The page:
The great and the good came by the truckload to put a question to her – Michael Stipe, Russell Brand, Kaiser Chiefs, Girls Aloud and many more. She, in turn, gave one and all a good seeing to.
On Madonna’s new album, Hard Candy, there’s a song called She’s Not Me. In it she admonishes a former partner for taking up with someone new “She might cook you breakfast and love you in the shower,” says the singer of the interloper who’s “started reading my books” and “dressing like me”. But, as Madonna reminds us over six-plus minutes of ‘8os-style dance-funk, “She’s not me and she never will be!” What’s more, “She doesn’t have my name!”
“That was actually Pharrell’s [Williams, one of Hard Candy’s producers] line,” says Madonna, arranging herself on a banquette in her Hollywood home, bare feet tucked beneath her. “I agreed to it. That’s my follow-up to Gloria Gaynor’s I Will Survive.”
The notion there’s another human being on Planet Earth who might be mistaken for Madonna is, frankly, an unlikely one. Hard Candy, her 11th album, features a dozen dance floor anthems produced by a cannily chosen array of collaborators, among them Kanye West, Britney Spears hitmaker Danja and men-of-the-moment Timbaland and Justin Timberlake. Its closest relation is Timberlake’s FutureSex/LoveSounds, but at no point could Hard Candy be the work of anyone else.
Q hears the album at Madonna’s London home then meets its author at her Los Angeles pad a few days later. We are under instructions to discuss neither, though hopefully we’re not risking death by 12-bore shotgun to report that good taste, fine art and dark wood characterize both. And in LA there’s an enormous doormat emblazoned: “RITCHIE”.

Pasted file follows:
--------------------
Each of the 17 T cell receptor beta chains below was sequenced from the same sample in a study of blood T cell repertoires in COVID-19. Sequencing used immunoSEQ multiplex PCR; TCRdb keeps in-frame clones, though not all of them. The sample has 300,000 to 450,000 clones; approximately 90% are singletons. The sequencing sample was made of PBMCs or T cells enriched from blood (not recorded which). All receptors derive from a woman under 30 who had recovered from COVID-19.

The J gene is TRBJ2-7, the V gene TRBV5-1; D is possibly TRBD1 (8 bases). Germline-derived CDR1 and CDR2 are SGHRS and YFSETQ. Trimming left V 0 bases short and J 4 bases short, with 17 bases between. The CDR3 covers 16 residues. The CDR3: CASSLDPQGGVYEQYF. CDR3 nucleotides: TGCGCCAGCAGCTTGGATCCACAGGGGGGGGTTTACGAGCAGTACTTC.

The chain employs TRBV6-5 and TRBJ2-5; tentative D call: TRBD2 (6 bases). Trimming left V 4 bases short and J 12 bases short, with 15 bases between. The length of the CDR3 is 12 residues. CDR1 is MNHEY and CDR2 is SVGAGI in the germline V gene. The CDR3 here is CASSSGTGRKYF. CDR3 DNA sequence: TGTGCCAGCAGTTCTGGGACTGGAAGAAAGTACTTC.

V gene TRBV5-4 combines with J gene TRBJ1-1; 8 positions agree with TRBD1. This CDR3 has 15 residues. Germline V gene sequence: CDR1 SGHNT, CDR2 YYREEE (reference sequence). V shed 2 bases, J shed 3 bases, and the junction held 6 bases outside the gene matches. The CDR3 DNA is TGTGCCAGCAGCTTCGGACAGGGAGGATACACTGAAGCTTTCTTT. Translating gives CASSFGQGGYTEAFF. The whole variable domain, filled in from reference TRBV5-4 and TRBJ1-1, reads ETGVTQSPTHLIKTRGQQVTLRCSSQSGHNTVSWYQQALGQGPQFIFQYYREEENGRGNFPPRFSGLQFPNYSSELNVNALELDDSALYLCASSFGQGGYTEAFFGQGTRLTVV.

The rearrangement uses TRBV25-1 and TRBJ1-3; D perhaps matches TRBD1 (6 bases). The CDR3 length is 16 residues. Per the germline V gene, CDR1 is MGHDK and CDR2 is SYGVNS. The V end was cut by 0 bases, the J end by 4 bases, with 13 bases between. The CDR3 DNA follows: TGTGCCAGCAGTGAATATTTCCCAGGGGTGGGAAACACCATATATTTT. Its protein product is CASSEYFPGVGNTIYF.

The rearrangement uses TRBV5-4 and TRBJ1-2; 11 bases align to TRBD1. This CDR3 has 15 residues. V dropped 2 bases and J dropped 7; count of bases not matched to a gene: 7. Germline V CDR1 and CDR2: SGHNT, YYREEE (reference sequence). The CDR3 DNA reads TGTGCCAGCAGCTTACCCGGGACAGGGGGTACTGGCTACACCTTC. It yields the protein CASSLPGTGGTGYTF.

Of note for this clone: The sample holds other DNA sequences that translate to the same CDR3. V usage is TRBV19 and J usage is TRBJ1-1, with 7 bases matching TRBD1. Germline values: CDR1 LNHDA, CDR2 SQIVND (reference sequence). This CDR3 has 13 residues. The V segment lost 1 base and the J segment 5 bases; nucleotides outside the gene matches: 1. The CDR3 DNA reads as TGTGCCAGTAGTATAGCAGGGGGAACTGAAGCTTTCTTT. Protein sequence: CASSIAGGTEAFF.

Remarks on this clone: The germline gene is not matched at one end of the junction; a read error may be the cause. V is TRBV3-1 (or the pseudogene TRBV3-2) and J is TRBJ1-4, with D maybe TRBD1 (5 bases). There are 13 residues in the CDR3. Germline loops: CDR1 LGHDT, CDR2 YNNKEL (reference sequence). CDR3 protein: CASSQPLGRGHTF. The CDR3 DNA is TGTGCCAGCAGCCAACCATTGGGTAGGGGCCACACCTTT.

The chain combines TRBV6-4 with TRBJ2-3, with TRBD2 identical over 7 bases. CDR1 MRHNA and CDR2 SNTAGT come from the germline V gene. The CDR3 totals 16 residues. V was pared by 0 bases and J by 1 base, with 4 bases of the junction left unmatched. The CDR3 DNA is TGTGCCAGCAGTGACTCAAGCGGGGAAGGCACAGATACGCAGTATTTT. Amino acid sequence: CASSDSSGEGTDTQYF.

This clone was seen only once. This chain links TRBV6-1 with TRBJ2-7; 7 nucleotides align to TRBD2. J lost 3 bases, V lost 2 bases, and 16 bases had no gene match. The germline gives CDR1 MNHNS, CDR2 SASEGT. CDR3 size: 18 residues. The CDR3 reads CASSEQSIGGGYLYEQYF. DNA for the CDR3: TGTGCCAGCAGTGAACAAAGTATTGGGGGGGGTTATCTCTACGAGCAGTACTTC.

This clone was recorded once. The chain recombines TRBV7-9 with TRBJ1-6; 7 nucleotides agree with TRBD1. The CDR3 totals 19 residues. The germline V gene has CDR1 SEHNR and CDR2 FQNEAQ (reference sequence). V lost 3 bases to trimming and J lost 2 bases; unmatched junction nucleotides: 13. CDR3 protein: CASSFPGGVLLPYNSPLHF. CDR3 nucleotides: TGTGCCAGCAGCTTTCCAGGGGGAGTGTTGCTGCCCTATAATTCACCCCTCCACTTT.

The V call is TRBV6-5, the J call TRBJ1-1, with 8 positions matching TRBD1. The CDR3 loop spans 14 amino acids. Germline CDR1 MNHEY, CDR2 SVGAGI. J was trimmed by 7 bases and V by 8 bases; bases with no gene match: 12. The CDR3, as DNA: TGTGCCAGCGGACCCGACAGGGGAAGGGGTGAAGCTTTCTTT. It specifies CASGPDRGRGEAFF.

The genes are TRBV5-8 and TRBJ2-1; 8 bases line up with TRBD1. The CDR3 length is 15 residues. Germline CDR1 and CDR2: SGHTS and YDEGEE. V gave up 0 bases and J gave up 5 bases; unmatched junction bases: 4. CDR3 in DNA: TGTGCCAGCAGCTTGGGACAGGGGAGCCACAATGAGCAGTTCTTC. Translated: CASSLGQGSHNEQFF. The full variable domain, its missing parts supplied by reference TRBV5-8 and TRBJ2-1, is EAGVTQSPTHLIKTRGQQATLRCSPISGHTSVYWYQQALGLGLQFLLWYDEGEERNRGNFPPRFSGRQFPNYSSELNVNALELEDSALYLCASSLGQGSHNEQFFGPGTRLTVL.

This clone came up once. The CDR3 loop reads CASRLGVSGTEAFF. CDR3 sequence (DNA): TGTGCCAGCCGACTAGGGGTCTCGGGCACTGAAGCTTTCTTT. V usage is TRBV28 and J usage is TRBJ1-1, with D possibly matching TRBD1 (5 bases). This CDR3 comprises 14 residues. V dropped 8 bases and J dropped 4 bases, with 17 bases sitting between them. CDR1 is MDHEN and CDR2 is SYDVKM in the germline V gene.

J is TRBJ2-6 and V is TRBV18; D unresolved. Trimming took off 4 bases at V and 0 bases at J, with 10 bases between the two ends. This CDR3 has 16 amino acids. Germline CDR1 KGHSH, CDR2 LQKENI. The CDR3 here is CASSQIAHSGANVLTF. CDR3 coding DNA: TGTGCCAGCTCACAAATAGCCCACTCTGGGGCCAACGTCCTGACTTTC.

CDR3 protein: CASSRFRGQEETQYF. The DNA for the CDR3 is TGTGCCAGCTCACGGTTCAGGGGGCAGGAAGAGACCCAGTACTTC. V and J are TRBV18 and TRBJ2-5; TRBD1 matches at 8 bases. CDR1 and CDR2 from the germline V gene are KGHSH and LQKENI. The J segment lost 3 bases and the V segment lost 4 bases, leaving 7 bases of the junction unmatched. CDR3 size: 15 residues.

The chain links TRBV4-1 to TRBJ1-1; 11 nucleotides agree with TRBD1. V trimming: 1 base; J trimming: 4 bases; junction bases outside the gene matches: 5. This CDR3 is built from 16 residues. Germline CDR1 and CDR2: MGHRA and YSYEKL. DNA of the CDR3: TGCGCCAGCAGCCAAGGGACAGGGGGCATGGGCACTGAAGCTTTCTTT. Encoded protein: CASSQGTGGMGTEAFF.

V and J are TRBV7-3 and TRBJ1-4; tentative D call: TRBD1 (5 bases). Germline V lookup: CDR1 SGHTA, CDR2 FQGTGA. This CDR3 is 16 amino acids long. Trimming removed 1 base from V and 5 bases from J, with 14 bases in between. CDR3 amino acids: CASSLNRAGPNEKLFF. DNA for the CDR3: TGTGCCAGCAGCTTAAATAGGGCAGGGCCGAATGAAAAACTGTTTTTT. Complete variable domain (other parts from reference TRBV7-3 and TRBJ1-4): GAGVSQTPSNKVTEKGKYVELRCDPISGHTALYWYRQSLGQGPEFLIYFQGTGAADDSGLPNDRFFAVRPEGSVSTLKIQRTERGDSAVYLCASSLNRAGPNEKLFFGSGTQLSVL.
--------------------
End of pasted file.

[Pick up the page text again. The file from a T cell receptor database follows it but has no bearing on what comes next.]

Today, the world’s most famous woman is wearing dark silk trousers and a navy knitted cardigan. Her left wrist twinkles with a Cartier watch the size of an ashtray. She offers the most robust of handshakes. She possesses impeccable diction, though when we alight at a question that doesn’t take her fancy – which is often – her left eyebrow arches upwards, as if repelled in alarm. At some point an assistant spirits a trademark Vente Soy Lane into her hand, though the nearest Starbucks is miles away. She looks nothing like someone six months shy of their 50th birthday.
It’s Oscar night in LA, though Madonna isn’t going, choosing instead to throw an after-party with her manager, something that had been reported as a stand-in for the traditional Vanity Fair magazine bash knocked offline by the writers’ strike, but is surely at least part-conceived in the knowledge her own directorial debut Filth And Wisdom, starring her friend Eugene Hutz of Gogol Bordello, is premiering just around the corner.
“Just wearing a fantastic dress and having lots of great jewellery – that’s my part of the planning,” she advises. “[Suddenly steely] And making sure there are no photographers.”
So it’s on with Cash For Questions. In place of the traditional readers’ enquiries, this afternoon’s are submitted by notable names from the worlds of music and the arts. As we shall see, that hardly means Madonna is more predisposed to suffering fools gladly.
“The first one’s from Michael Stipe?” she says. “Yikes. OK. Hit me.”
Michael Stipe [R.E.M.] : My question is multilayered. What is your most underrated quality? Off the new record, name your favourite two songs…
M: [Interrupting] Well, that’s two questions. Let’s start with just the one. What’s my most underrated quality? [Thinks]I don’t really know what people underrate me on. Everyone thinks that I work hard and I’m disciplined, right? [Thinks again] It’s hard for people to answer that about themselves, you know? Because your version of yourself is never everyone else’s. You could think someone doesn’t value something about themselves and they do… [Suddenly] That I’m shy! Can be shy, yeah. And nervous. About things. And people will never think that of me. Shyness should be regarded a quality? Yes. It can be read as arrogance.
(Still reading Stipe’s question)…And your two favorite songs off the new record?
My favorite two songs are… [thinks]Candy Shop and Devil Wouldn’t Recognize You. I love Candy Shop cos it’s cheeky and fun and it’s the first thing I wrote with Pharrell, and I feel it sort of represents the sassy side of me; the fun, sassy side of me. And I just love the way it sounds. And I love candy! Um… and Devil Wouldn’t Recognize You I just love lyrically. I like the subject matter. The idea that you’re so clever even the Devil wouldn’t recognize you. You know what I mean?